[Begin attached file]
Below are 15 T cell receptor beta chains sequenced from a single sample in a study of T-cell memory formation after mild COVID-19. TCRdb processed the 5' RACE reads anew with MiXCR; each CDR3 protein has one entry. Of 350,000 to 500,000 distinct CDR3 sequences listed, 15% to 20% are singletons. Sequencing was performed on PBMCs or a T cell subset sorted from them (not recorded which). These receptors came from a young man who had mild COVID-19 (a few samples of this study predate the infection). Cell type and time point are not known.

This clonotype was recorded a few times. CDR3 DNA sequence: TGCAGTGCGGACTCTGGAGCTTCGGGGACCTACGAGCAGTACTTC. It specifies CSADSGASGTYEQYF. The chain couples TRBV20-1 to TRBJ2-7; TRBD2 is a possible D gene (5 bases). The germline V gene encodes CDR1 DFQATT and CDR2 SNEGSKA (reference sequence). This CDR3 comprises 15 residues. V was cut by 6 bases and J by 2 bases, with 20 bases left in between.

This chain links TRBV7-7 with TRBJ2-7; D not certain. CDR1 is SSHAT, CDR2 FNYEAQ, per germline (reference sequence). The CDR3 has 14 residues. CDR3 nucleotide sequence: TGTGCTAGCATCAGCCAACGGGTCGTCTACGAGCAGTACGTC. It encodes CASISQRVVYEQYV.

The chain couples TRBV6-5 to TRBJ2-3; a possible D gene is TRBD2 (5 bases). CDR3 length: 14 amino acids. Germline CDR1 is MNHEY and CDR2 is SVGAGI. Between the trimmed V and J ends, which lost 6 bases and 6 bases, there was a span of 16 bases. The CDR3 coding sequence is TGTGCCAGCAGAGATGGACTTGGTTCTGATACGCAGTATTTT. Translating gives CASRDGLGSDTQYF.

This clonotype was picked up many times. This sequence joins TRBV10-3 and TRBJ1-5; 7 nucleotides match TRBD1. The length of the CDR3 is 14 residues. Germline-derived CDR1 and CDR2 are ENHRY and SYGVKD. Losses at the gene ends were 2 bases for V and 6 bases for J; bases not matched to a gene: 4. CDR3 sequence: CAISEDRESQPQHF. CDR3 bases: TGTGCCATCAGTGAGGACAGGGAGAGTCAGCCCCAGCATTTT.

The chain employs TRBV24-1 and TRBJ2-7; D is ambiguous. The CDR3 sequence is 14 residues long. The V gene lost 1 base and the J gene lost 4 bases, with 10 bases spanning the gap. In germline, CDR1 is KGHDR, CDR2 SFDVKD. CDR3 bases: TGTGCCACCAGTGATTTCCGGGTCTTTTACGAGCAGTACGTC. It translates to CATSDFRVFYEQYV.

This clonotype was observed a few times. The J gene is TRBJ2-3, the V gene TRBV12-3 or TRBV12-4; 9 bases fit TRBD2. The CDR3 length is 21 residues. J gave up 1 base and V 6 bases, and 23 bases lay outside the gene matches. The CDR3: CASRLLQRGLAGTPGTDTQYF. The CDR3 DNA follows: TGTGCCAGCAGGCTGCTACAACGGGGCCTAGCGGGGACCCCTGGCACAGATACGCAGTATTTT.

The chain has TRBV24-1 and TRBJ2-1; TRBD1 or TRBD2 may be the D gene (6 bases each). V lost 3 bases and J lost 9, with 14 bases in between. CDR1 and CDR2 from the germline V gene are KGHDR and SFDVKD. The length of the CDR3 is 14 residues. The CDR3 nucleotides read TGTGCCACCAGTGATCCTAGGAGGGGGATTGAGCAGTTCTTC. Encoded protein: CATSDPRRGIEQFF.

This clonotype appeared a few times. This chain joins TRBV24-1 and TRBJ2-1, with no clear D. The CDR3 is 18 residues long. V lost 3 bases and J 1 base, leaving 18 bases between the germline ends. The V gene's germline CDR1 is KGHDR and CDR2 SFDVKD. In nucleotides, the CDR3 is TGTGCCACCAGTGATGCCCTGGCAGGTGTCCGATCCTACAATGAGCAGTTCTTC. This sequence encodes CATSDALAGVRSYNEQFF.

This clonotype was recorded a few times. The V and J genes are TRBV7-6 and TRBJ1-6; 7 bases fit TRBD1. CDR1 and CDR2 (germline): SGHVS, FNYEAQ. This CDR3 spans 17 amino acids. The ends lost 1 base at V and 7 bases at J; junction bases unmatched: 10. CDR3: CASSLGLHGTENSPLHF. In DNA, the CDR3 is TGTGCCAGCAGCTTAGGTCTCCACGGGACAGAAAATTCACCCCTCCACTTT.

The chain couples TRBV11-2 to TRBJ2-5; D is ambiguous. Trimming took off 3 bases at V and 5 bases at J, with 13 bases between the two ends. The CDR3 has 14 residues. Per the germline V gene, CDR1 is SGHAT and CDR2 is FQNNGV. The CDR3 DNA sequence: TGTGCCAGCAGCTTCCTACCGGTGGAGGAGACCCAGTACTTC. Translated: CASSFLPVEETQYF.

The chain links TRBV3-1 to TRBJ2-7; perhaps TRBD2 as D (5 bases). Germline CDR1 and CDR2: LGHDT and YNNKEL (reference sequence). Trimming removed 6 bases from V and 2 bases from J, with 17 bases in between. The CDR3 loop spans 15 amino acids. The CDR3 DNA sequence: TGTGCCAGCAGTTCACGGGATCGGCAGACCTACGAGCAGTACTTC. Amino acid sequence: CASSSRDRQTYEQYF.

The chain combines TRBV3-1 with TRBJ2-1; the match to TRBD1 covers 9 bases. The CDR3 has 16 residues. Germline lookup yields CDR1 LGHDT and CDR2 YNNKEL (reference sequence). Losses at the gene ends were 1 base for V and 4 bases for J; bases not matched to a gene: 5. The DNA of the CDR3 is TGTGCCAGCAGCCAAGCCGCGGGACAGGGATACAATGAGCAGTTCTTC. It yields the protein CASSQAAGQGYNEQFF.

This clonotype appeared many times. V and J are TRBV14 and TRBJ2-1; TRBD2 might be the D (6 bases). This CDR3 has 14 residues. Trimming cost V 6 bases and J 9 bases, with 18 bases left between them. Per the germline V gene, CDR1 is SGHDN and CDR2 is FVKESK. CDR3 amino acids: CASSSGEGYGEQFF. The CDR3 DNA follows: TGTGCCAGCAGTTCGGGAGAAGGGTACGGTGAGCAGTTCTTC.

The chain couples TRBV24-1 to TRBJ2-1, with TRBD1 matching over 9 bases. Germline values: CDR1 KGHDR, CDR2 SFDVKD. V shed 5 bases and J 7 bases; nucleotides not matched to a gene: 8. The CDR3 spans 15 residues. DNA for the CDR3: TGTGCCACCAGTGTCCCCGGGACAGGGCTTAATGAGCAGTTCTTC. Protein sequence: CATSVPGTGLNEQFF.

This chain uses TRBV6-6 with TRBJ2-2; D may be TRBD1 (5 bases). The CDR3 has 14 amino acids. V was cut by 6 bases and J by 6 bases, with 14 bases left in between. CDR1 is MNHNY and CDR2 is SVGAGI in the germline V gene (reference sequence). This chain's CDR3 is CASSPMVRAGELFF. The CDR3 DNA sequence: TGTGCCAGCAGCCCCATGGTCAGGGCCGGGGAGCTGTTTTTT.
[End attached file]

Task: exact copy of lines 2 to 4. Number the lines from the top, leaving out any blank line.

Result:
This clonotype was recorded a few times. CDR3 DNA sequence: TGCAGTGCGGACTCTGGAGCTTCGGGGACCTACGAGCAGTACTTC. It specifies CSADSGASGTYEQYF. The chain couples TRBV20-1 to TRBJ2-7; TRBD2 is a possible D gene (5 bases). The germline V gene encodes CDR1 DFQATT and CDR2 SNEGSKA (reference sequence). This CDR3 comprises 15 residues. V was cut by 6 bases and J by 2 bases, with 20 bases left in between.

This chain links TRBV7-7 with TRBJ2-7; D not certain. CDR1 is SSHAT, CDR2 FNYEAQ, per germline (reference sequence). The CDR3 has 14 residues. CDR3 nucleotide sequence: TGTGCTAGCATCAGCCAACGGGTCGTCTACGAGCAGTACGTC. It encodes CASISQRVVYEQYV.

The chain couples TRBV6-5 to TRBJ2-3; a possible D gene is TRBD2 (5 bases). CDR3 length: 14 amino acids. Germline CDR1 is MNHEY and CDR2 is SVGAGI. Between the trimmed V and J ends, which lost 6 bases and 6 bases, there was a span of 16 bases. The CDR3 coding sequence is TGTGCCAGCAGAGATGGACTTGGTTCTGATACGCAGTATTTT. Translating gives CASRDGLGSDTQYF.